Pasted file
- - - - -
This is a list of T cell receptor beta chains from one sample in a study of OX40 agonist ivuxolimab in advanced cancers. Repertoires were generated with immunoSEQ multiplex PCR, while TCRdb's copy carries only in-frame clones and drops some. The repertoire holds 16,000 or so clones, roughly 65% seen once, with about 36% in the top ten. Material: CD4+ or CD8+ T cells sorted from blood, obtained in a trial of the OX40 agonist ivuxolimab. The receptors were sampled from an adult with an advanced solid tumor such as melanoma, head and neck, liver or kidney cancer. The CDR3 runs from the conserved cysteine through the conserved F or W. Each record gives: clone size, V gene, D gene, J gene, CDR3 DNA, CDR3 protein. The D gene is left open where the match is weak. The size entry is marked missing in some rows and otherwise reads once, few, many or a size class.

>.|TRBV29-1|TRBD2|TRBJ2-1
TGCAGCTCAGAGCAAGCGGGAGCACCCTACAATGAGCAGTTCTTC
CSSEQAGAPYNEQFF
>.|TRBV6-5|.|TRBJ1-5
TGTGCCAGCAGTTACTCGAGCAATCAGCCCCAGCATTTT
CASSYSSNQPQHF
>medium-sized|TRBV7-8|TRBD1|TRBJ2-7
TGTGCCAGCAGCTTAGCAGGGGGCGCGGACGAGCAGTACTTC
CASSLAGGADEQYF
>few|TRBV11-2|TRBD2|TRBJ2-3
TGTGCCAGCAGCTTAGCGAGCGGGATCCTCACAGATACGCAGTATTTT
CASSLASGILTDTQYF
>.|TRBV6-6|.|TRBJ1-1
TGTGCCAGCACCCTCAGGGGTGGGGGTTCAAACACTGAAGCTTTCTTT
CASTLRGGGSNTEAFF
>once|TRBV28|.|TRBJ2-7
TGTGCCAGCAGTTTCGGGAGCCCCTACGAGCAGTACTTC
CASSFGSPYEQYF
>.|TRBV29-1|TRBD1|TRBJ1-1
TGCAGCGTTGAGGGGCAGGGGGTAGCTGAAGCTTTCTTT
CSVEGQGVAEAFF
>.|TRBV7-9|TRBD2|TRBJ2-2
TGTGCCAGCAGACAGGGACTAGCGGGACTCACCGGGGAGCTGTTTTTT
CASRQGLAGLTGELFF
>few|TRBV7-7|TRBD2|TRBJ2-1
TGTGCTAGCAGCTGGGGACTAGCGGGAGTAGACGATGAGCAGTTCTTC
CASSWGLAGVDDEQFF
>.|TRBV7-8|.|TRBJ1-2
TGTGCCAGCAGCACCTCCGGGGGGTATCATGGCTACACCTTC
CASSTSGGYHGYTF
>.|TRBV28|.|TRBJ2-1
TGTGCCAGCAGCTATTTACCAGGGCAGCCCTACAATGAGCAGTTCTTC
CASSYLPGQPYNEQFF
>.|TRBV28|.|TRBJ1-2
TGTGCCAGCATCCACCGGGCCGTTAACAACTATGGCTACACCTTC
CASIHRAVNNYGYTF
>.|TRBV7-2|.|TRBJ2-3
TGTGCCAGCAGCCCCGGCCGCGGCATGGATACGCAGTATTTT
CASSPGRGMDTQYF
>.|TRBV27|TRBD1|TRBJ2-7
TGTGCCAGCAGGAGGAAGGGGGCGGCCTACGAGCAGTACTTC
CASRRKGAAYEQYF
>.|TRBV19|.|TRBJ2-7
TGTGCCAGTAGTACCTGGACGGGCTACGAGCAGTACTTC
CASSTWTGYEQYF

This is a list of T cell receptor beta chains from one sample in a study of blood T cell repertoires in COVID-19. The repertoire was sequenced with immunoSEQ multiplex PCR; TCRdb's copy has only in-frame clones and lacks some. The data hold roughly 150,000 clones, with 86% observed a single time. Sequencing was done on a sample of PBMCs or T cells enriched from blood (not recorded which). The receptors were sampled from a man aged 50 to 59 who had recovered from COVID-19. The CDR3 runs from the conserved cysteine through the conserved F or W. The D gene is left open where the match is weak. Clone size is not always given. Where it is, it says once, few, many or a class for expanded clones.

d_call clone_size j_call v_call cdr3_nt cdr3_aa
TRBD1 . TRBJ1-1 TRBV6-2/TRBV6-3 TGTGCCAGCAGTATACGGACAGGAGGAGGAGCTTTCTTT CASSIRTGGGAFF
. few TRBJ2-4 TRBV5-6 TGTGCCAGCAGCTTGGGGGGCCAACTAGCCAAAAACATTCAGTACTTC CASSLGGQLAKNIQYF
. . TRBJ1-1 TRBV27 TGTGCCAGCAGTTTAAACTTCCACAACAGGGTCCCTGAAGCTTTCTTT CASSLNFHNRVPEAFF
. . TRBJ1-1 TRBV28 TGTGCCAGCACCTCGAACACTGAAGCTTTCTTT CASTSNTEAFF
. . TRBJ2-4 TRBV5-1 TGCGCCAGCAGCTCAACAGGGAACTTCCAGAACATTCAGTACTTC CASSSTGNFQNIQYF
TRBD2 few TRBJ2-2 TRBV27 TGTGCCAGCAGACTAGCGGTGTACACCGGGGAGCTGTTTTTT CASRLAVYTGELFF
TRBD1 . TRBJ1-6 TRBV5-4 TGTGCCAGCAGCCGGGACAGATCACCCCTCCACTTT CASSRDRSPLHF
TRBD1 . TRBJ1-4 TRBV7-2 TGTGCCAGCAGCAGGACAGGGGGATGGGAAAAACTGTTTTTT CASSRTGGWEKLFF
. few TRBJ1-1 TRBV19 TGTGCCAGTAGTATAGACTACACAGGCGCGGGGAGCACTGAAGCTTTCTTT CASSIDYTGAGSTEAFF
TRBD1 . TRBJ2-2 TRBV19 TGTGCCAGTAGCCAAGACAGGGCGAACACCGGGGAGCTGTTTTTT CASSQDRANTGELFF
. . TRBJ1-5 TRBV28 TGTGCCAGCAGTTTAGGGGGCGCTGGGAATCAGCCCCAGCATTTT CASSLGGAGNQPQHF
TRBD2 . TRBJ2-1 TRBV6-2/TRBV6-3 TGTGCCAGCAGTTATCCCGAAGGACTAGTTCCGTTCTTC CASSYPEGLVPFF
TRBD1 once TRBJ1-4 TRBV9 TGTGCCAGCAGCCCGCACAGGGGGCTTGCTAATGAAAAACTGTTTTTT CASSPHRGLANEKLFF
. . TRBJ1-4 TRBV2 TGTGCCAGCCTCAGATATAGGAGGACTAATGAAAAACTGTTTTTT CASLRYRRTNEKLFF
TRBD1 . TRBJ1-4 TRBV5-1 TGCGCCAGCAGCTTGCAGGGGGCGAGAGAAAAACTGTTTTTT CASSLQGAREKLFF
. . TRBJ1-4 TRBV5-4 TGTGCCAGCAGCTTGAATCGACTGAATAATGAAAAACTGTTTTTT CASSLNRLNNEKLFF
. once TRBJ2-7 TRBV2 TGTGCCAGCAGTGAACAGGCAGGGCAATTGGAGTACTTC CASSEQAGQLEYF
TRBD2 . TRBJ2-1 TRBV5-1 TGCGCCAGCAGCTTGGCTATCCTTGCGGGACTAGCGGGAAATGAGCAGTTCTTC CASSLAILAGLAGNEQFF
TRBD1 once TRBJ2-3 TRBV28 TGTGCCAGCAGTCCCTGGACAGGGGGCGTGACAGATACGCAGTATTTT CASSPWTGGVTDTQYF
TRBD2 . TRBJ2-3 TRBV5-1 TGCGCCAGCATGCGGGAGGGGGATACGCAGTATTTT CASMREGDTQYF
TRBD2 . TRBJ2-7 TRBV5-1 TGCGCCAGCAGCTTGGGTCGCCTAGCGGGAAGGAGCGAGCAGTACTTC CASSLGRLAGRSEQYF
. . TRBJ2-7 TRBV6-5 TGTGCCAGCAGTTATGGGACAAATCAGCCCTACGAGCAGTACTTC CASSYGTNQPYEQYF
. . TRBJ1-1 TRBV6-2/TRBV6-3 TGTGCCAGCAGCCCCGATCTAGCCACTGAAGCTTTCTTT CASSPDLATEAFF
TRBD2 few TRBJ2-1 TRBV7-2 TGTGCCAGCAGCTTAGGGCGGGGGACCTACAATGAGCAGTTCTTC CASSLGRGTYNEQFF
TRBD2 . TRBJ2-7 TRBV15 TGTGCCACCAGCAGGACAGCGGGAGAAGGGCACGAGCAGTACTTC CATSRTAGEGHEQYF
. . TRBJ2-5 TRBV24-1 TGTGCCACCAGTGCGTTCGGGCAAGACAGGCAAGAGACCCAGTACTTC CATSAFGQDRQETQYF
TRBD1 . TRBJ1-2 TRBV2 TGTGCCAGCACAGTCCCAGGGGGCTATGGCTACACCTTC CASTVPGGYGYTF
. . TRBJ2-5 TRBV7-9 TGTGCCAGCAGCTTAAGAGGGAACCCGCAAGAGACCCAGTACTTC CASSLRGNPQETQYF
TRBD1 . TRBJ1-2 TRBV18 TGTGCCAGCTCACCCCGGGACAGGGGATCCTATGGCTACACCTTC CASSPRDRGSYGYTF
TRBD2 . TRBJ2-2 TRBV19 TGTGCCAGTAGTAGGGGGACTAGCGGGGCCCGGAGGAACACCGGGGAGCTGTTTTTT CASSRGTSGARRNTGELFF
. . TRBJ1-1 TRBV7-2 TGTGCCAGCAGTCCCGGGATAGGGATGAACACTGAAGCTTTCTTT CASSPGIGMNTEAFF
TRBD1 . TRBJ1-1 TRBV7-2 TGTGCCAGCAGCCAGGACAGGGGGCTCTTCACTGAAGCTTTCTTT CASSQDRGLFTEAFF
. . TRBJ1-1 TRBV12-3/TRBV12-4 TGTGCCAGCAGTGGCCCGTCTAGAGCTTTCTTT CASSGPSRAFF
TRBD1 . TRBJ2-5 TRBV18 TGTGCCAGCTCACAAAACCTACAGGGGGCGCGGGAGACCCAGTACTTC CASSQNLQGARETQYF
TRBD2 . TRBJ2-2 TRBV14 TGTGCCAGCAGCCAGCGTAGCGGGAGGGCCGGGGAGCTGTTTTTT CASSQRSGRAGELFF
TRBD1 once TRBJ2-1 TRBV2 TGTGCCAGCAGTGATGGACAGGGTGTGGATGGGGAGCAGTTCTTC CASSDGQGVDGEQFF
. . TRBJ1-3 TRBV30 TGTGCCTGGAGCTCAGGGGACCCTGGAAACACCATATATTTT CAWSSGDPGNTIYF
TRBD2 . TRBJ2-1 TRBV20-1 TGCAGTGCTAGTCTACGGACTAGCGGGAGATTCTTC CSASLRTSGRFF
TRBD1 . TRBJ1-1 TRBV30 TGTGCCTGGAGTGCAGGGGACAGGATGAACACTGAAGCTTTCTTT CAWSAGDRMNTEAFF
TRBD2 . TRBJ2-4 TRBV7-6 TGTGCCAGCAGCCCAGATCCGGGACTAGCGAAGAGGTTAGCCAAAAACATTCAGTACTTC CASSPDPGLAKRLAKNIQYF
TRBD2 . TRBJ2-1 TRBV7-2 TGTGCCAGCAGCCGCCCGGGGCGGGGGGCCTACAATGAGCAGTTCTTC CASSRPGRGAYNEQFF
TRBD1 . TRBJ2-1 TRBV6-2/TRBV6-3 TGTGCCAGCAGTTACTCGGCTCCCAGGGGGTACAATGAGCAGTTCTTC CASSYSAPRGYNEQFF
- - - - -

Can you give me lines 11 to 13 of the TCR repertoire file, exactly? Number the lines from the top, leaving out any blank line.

>few|TRBV11-2|TRBD2|TRBJ2-3
TGTGCCAGCAGCTTAGCGAGCGGGATCCTCACAGATACGCAGTATTTT
CASSLASGILTDTQYF